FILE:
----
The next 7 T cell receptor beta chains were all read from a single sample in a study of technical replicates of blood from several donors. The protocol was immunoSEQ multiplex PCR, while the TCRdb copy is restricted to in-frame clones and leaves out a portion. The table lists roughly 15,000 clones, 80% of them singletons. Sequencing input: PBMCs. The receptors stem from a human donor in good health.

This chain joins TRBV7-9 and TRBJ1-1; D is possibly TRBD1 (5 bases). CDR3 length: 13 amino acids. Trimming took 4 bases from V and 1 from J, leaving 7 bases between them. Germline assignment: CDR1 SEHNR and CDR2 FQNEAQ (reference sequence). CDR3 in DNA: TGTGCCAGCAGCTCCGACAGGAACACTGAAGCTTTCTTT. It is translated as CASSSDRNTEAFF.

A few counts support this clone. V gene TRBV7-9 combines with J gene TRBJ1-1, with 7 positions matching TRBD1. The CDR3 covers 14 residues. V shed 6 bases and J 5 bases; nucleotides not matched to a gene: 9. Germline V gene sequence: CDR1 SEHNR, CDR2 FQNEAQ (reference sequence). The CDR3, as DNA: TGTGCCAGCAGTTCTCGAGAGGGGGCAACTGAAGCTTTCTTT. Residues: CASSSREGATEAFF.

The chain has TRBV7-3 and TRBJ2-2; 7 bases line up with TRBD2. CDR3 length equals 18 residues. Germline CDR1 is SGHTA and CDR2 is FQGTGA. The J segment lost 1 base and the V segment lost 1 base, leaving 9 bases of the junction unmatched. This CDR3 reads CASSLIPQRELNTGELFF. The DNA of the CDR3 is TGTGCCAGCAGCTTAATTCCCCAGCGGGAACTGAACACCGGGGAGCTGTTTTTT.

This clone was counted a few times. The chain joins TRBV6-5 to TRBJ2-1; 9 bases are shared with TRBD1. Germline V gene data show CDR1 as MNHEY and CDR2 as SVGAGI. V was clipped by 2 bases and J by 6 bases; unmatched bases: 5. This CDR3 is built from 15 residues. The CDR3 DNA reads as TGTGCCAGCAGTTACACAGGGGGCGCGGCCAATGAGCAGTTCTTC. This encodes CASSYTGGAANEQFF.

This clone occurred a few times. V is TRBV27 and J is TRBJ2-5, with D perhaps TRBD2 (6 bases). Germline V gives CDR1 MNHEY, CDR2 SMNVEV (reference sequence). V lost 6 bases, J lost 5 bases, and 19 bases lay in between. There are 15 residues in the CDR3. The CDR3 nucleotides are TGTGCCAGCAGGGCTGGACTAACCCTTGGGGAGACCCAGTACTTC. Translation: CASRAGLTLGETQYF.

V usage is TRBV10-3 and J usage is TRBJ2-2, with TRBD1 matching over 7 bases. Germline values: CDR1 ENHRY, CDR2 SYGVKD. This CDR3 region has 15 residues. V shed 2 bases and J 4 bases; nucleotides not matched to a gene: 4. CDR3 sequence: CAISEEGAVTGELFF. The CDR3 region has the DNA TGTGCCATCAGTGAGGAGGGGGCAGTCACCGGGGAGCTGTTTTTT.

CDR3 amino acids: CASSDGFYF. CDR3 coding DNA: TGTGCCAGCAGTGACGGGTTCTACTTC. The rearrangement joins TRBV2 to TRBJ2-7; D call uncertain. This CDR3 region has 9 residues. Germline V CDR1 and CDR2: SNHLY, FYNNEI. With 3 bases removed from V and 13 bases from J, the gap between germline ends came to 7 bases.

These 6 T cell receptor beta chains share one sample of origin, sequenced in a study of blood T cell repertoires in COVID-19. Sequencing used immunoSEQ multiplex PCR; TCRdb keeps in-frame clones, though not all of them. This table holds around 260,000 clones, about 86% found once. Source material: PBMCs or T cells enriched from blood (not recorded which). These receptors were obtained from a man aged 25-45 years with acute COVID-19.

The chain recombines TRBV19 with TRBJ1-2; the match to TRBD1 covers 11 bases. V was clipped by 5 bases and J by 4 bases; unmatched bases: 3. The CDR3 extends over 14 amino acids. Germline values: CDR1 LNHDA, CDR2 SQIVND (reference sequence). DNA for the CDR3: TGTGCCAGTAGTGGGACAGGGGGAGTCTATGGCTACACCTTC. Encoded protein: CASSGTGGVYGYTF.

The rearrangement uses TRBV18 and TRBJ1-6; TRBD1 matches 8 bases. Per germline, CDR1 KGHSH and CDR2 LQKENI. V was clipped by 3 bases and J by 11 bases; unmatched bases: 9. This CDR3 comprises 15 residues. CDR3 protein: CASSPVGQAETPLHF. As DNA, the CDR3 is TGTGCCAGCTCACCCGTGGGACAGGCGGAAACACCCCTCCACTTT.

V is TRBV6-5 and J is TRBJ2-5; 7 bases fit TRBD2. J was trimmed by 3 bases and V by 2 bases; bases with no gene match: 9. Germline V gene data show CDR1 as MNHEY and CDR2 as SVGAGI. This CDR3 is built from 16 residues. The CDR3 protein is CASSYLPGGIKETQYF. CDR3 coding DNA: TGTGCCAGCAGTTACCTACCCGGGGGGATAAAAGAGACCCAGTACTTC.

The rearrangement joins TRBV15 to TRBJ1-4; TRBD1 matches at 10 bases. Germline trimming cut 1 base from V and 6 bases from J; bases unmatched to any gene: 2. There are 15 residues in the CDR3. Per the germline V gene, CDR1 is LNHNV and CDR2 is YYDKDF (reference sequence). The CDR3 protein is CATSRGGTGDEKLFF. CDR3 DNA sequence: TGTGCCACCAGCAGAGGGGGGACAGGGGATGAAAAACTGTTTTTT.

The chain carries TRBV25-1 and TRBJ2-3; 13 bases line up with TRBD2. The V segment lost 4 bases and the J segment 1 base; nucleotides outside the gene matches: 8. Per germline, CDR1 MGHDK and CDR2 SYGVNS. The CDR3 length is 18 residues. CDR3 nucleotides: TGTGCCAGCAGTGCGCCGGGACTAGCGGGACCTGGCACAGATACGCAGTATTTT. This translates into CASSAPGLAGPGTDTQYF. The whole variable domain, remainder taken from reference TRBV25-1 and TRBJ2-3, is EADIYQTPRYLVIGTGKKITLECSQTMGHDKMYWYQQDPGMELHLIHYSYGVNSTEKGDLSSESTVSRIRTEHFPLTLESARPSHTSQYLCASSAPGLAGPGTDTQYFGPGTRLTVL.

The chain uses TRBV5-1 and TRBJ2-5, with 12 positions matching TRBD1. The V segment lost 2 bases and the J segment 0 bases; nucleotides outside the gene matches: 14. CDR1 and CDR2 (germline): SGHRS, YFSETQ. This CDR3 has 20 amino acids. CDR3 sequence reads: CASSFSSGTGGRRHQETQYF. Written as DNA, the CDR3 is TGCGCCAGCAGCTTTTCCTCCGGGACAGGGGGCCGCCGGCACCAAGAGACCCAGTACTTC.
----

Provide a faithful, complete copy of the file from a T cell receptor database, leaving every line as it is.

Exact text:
The next 7 T cell receptor beta chains were all read from a single sample in a study of technical replicates of blood from several donors. The protocol was immunoSEQ multiplex PCR, while the TCRdb copy is restricted to in-frame clones and leaves out a portion. The table lists roughly 15,000 clones, 80% of them singletons. Sequencing input: PBMCs. The receptors stem from a human donor in good health.

This chain joins TRBV7-9 and TRBJ1-1; D is possibly TRBD1 (5 bases). CDR3 length: 13 amino acids. Trimming took 4 bases from V and 1 from J, leaving 7 bases between them. Germline assignment: CDR1 SEHNR and CDR2 FQNEAQ (reference sequence). CDR3 in DNA: TGTGCCAGCAGCTCCGACAGGAACACTGAAGCTTTCTTT. It is translated as CASSSDRNTEAFF.

A few counts support this clone. V gene TRBV7-9 combines with J gene TRBJ1-1, with 7 positions matching TRBD1. The CDR3 covers 14 residues. V shed 6 bases and J 5 bases; nucleotides not matched to a gene: 9. Germline V gene sequence: CDR1 SEHNR, CDR2 FQNEAQ (reference sequence). The CDR3, as DNA: TGTGCCAGCAGTTCTCGAGAGGGGGCAACTGAAGCTTTCTTT. Residues: CASSSREGATEAFF.

The chain has TRBV7-3 and TRBJ2-2; 7 bases line up with TRBD2. CDR3 length equals 18 residues. Germline CDR1 is SGHTA and CDR2 is FQGTGA. The J segment lost 1 base and the V segment lost 1 base, leaving 9 bases of the junction unmatched. This CDR3 reads CASSLIPQRELNTGELFF. The DNA of the CDR3 is TGTGCCAGCAGCTTAATTCCCCAGCGGGAACTGAACACCGGGGAGCTGTTTTTT.

This clone was counted a few times. The chain joins TRBV6-5 to TRBJ2-1; 9 bases are shared with TRBD1. Germline V gene data show CDR1 as MNHEY and CDR2 as SVGAGI. V was clipped by 2 bases and J by 6 bases; unmatched bases: 5. This CDR3 is built from 15 residues. The CDR3 DNA reads as TGTGCCAGCAGTTACACAGGGGGCGCGGCCAATGAGCAGTTCTTC. This encodes CASSYTGGAANEQFF.

This clone occurred a few times. V is TRBV27 and J is TRBJ2-5, with D perhaps TRBD2 (6 bases). Germline V gives CDR1 MNHEY, CDR2 SMNVEV (reference sequence). V lost 6 bases, J lost 5 bases, and 19 bases lay in between. There are 15 residues in the CDR3. The CDR3 nucleotides are TGTGCCAGCAGGGCTGGACTAACCCTTGGGGAGACCCAGTACTTC. Translation: CASRAGLTLGETQYF.

V usage is TRBV10-3 and J usage is TRBJ2-2, with TRBD1 matching over 7 bases. Germline values: CDR1 ENHRY, CDR2 SYGVKD. This CDR3 region has 15 residues. V shed 2 bases and J 4 bases; nucleotides not matched to a gene: 4. CDR3 sequence: CAISEEGAVTGELFF. The CDR3 region has the DNA TGTGCCATCAGTGAGGAGGGGGCAGTCACCGGGGAGCTGTTTTTT.

CDR3 amino acids: CASSDGFYF. CDR3 coding DNA: TGTGCCAGCAGTGACGGGTTCTACTTC. The rearrangement joins TRBV2 to TRBJ2-7; D call uncertain. This CDR3 region has 9 residues. Germline V CDR1 and CDR2: SNHLY, FYNNEI. With 3 bases removed from V and 13 bases from J, the gap between germline ends came to 7 bases.

These 6 T cell receptor beta chains share one sample of origin, sequenced in a study of blood T cell repertoires in COVID-19. Sequencing used immunoSEQ multiplex PCR; TCRdb keeps in-frame clones, though not all of them. This table holds around 260,000 clones, about 86% found once. Source material: PBMCs or T cells enriched from blood (not recorded which). These receptors were obtained from a man aged 25-45 years with acute COVID-19.

The chain recombines TRBV19 with TRBJ1-2; the match to TRBD1 covers 11 bases. V was clipped by 5 bases and J by 4 bases; unmatched bases: 3. The CDR3 extends over 14 amino acids. Germline values: CDR1 LNHDA, CDR2 SQIVND (reference sequence). DNA for the CDR3: TGTGCCAGTAGTGGGACAGGGGGAGTCTATGGCTACACCTTC. Encoded protein: CASSGTGGVYGYTF.

The rearrangement uses TRBV18 and TRBJ1-6; TRBD1 matches 8 bases. Per germline, CDR1 KGHSH and CDR2 LQKENI. V was clipped by 3 bases and J by 11 bases; unmatched bases: 9. This CDR3 comprises 15 residues. CDR3 protein: CASSPVGQAETPLHF. As DNA, the CDR3 is TGTGCCAGCTCACCCGTGGGACAGGCGGAAACACCCCTCCACTTT.

V is TRBV6-5 and J is TRBJ2-5; 7 bases fit TRBD2. J was trimmed by 3 bases and V by 2 bases; bases with no gene match: 9. Germline V gene data show CDR1 as MNHEY and CDR2 as SVGAGI. This CDR3 is built from 16 residues. The CDR3 protein is CASSYLPGGIKETQYF. CDR3 coding DNA: TGTGCCAGCAGTTACCTACCCGGGGGGATAAAAGAGACCCAGTACTTC.

The rearrangement joins TRBV15 to TRBJ1-4; TRBD1 matches at 10 bases. Germline trimming cut 1 base from V and 6 bases from J; bases unmatched to any gene: 2. There are 15 residues in the CDR3. Per the germline V gene, CDR1 is LNHNV and CDR2 is YYDKDF (reference sequence). The CDR3 protein is CATSRGGTGDEKLFF. CDR3 DNA sequence: TGTGCCACCAGCAGAGGGGGGACAGGGGATGAAAAACTGTTTTTT.

The chain carries TRBV25-1 and TRBJ2-3; 13 bases line up with TRBD2. The V segment lost 4 bases and the J segment 1 base; nucleotides outside the gene matches: 8. Per germline, CDR1 MGHDK and CDR2 SYGVNS. The CDR3 length is 18 residues. CDR3 nucleotides: TGTGCCAGCAGTGCGCCGGGACTAGCGGGACCTGGCACAGATACGCAGTATTTT. This translates into CASSAPGLAGPGTDTQYF. The whole variable domain, remainder taken from reference TRBV25-1 and TRBJ2-3, is EADIYQTPRYLVIGTGKKITLECSQTMGHDKMYWYQQDPGMELHLIHYSYGVNSTEKGDLSSESTVSRIRTEHFPLTLESARPSHTSQYLCASSAPGLAGPGTDTQYFGPGTRLTVL.

The chain uses TRBV5-1 and TRBJ2-5, with 12 positions matching TRBD1. The V segment lost 2 bases and the J segment 0 bases; nucleotides outside the gene matches: 14. CDR1 and CDR2 (germline): SGHRS, YFSETQ. This CDR3 has 20 amino acids. CDR3 sequence reads: CASSFSSGTGGRRHQETQYF. Written as DNA, the CDR3 is TGCGCCAGCAGCTTTTCCTCCGGGACAGGGGGCCGCCGGCACCAAGAGACCCAGTACTTC.